Grayson County commissioners expressed their opposition to giving attorneys online access to legal documents. At the urging of County Clerk Wilma Bush and District Clerk Kelly Ashmore, the Grayson County Commissioners Court passed a resolution Tuesday in opposition of a plan from the Office of Court Administration to open re:SearchTx to attorneys and other authorized users.
“A couple years ago, the state of Texas created an e-filing mandate and created a portal for attorneys to e-file their documents,” Bush said of the re:SearchTx online portal. “Since then, there has be a development that Office of Court Administration has created a statewide access for judges to have access to these online documents.”
Bush explained OCA, which is the policy making body of Texas courts, now wants to add access for attorneys and other subscribed users.
“The county and district clerk are the custodian of records for the courts and it’s a constitutional duty that the local clerks maintain local control of their records,” Bush said. “Our county and district clerks association has taken the position to oppose that (decision by OCA) for a myriad of reasons. As the custodian of record when a record is expunged or a nondisclosure order, it’s our responsibility to maintain our local records and purge those records. We lose control of that if there is a portal out there that is not being maintained by the local clerk.”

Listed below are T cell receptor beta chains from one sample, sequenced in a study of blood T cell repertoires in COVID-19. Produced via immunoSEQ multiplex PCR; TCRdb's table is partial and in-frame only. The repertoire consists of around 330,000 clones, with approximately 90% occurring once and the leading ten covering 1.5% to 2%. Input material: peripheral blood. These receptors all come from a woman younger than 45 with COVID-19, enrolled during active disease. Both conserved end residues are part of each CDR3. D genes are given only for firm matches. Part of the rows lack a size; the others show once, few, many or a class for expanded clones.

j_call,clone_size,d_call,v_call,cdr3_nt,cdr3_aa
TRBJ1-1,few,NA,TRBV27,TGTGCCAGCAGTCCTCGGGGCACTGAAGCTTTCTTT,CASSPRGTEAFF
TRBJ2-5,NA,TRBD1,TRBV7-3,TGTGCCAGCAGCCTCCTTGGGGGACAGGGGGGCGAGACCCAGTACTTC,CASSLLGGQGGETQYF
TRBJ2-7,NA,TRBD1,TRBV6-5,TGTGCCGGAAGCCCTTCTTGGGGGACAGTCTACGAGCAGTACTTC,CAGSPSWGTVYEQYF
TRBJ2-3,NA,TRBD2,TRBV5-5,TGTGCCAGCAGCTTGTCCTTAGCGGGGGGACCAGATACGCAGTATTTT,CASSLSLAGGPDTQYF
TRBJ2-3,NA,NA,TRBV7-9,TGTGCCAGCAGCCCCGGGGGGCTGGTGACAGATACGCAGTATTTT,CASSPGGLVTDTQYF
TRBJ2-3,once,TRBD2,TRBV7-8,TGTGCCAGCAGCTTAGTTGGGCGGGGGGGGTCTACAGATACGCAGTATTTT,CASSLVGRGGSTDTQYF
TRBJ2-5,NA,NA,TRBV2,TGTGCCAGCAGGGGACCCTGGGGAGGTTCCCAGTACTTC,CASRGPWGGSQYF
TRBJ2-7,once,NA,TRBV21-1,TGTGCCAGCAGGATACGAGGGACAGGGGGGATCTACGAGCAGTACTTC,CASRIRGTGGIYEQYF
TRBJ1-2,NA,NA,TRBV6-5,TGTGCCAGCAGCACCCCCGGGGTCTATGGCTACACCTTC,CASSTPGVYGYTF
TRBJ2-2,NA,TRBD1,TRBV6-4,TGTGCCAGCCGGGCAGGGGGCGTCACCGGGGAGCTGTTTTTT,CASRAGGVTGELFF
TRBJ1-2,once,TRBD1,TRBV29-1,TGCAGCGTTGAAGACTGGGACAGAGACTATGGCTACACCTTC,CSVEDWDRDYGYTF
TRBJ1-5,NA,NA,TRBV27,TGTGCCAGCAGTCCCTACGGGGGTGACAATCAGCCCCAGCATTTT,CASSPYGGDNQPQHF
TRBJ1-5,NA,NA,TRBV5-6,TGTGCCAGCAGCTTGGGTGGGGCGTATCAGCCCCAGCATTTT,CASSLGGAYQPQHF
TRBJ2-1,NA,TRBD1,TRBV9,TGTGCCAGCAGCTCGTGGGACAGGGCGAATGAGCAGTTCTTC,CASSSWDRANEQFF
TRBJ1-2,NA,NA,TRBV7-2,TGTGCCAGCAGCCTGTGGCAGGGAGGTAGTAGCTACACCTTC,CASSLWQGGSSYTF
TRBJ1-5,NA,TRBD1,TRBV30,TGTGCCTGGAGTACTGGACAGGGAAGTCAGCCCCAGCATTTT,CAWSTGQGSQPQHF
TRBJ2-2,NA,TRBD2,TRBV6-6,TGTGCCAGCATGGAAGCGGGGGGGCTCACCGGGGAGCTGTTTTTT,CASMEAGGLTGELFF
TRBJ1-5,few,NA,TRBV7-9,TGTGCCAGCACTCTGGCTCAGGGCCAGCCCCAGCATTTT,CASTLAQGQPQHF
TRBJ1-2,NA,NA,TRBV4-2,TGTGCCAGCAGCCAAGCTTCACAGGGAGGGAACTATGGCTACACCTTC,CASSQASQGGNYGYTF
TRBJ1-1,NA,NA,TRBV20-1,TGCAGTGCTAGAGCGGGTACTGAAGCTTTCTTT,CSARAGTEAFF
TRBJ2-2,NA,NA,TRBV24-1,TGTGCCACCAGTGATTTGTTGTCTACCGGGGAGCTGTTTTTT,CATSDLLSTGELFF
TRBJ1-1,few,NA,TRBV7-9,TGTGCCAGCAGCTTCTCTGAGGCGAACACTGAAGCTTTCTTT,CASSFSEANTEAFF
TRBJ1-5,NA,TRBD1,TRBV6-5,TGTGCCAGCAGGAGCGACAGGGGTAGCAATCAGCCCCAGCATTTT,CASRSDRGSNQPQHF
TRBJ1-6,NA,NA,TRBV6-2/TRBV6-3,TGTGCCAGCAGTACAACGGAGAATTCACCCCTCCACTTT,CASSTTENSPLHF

Ashmore said OCA isn’t thinking about the access that would be granted to documents that haven’t yet gone through the process of being sealed.
“This re:SearchTx is taking it one step further without really going through the process of those sealed documents, adoptions, juvenile’s cases — anything like that, that we’re responsible to make sure no one has access to,” Ashmore said. “That takes that out of our custody, care and control, but the law hasn’t changed in what our role is in that.”
County Judge Bill Magers said it is an issue of accountability and responsibility that falls to the clerks.
“We’re not trying to suppress public information, this is not about not making sure records are made public and those things,” Magers said. “What I’m hearing you say is if you open this door, then some of those things are lost, but you’re still being held responsible for the same statutory responsibilities.”
Bush explained that there have been more than 450 other districts and counties in Texas that have also expressed opposition to the re:SearchTx expansion.
“Why would they think this is a good idea?” Commissioner Phyllis James said.
Magers said the reason for the expansion was likely because there was money to be made on fees for access to the portal.
“Right now they pay us and in the future they’re going to be paying them,” Commissioner Jeff Whitmire said.
Bush called opening access to attorneys and subscribed users a “slippery slope” as it would cause cause clerks to lose their constitutional authority to maintain and preserve records.
“To Commissioner Whitmire’s point, the bureaucracy is driving this, not our elected legislators,” Magers said. “That’s a real key problem. If this is going to happen, it needs to come from our elected officials down.”
The commissioners also approved the submission of a grant application for the fiscal year 2018 Violence Against Women Act for the Domestic Violence Investigator Program, which pays the salary of investigator Terry Dunn, and authorized the solicitation of bids for new uniforms for the Grayson County Sheriff’s Office.